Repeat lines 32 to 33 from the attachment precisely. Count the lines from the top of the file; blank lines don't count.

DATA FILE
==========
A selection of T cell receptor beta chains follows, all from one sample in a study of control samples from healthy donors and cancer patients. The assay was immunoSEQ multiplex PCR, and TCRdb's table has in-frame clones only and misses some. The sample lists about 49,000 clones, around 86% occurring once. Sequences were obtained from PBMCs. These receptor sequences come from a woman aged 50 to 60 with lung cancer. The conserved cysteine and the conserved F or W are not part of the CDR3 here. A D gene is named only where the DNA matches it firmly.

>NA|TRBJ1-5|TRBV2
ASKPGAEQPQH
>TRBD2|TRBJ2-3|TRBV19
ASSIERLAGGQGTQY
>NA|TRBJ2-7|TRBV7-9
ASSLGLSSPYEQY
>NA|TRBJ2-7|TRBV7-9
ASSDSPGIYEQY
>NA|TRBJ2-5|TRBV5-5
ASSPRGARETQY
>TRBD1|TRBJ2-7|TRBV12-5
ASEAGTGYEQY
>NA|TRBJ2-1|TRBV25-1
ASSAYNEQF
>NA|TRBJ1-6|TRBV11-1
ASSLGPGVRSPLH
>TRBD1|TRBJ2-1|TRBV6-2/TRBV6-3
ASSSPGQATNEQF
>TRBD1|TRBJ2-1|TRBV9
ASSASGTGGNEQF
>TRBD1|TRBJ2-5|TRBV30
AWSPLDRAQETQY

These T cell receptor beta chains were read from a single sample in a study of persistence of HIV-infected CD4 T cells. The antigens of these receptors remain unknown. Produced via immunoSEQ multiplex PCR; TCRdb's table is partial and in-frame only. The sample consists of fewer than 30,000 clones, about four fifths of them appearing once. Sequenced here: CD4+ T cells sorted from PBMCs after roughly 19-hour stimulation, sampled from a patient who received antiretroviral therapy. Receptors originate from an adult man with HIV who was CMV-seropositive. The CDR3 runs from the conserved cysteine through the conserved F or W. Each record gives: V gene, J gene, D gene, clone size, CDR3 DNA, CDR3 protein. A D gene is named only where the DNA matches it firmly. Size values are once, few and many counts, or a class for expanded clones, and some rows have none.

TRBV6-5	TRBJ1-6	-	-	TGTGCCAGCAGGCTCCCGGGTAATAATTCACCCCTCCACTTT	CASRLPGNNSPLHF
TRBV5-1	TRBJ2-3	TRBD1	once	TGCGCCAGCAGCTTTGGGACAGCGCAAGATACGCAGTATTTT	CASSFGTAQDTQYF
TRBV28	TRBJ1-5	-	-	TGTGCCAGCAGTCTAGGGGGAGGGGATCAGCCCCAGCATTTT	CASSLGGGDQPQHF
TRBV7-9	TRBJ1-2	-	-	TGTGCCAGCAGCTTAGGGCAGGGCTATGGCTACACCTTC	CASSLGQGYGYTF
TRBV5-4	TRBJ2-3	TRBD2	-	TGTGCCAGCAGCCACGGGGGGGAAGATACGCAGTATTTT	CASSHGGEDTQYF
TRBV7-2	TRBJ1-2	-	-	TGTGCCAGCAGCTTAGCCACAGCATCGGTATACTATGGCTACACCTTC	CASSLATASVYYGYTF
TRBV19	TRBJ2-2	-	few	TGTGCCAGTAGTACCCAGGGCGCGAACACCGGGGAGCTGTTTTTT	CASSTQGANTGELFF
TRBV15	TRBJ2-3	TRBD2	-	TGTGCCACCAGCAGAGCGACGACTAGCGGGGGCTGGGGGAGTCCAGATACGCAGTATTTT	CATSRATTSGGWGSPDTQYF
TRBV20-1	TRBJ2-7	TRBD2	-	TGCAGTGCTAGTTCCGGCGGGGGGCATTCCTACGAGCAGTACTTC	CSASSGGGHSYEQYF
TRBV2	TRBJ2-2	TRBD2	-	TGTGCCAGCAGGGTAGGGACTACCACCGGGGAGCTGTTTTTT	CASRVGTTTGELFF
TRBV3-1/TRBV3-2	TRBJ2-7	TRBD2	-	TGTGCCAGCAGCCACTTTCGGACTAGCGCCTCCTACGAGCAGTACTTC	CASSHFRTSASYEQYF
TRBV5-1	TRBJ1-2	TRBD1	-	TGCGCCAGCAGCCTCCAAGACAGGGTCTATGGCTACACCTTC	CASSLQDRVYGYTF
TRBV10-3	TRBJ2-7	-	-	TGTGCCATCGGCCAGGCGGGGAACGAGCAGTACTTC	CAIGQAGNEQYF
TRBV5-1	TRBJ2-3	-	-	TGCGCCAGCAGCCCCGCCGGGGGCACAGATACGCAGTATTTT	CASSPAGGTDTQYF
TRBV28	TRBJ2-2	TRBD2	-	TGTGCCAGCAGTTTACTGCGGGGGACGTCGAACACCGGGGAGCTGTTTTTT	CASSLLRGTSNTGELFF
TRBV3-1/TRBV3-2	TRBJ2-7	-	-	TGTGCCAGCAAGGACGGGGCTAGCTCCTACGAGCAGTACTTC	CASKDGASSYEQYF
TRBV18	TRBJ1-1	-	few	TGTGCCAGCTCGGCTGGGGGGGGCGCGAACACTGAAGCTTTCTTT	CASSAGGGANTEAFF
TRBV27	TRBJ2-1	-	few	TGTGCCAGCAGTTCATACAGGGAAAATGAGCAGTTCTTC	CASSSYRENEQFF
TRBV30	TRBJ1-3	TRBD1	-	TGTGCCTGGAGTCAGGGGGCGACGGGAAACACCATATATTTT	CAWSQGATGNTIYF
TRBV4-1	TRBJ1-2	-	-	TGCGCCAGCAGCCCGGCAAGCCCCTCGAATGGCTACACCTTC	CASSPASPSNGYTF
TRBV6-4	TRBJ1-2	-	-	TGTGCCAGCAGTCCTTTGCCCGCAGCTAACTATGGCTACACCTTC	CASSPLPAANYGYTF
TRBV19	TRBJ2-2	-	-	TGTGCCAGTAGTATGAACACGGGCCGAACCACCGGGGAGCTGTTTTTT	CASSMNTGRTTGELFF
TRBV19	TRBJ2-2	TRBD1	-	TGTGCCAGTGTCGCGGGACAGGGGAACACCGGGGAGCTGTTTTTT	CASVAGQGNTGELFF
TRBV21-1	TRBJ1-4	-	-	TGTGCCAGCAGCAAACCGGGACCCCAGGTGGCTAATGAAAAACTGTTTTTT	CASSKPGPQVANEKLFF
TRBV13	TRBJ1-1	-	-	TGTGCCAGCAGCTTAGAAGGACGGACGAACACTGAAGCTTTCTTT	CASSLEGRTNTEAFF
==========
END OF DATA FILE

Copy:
TRBV15	TRBJ2-3	TRBD2	-	TGTGCCACCAGCAGAGCGACGACTAGCGGGGGCTGGGGGAGTCCAGATACGCAGTATTTT	CATSRATTSGGWGSPDTQYF
TRBV20-1	TRBJ2-7	TRBD2	-	TGCAGTGCTAGTTCCGGCGGGGGGCATTCCTACGAGCAGTACTTC	CSASSGGGHSYEQYF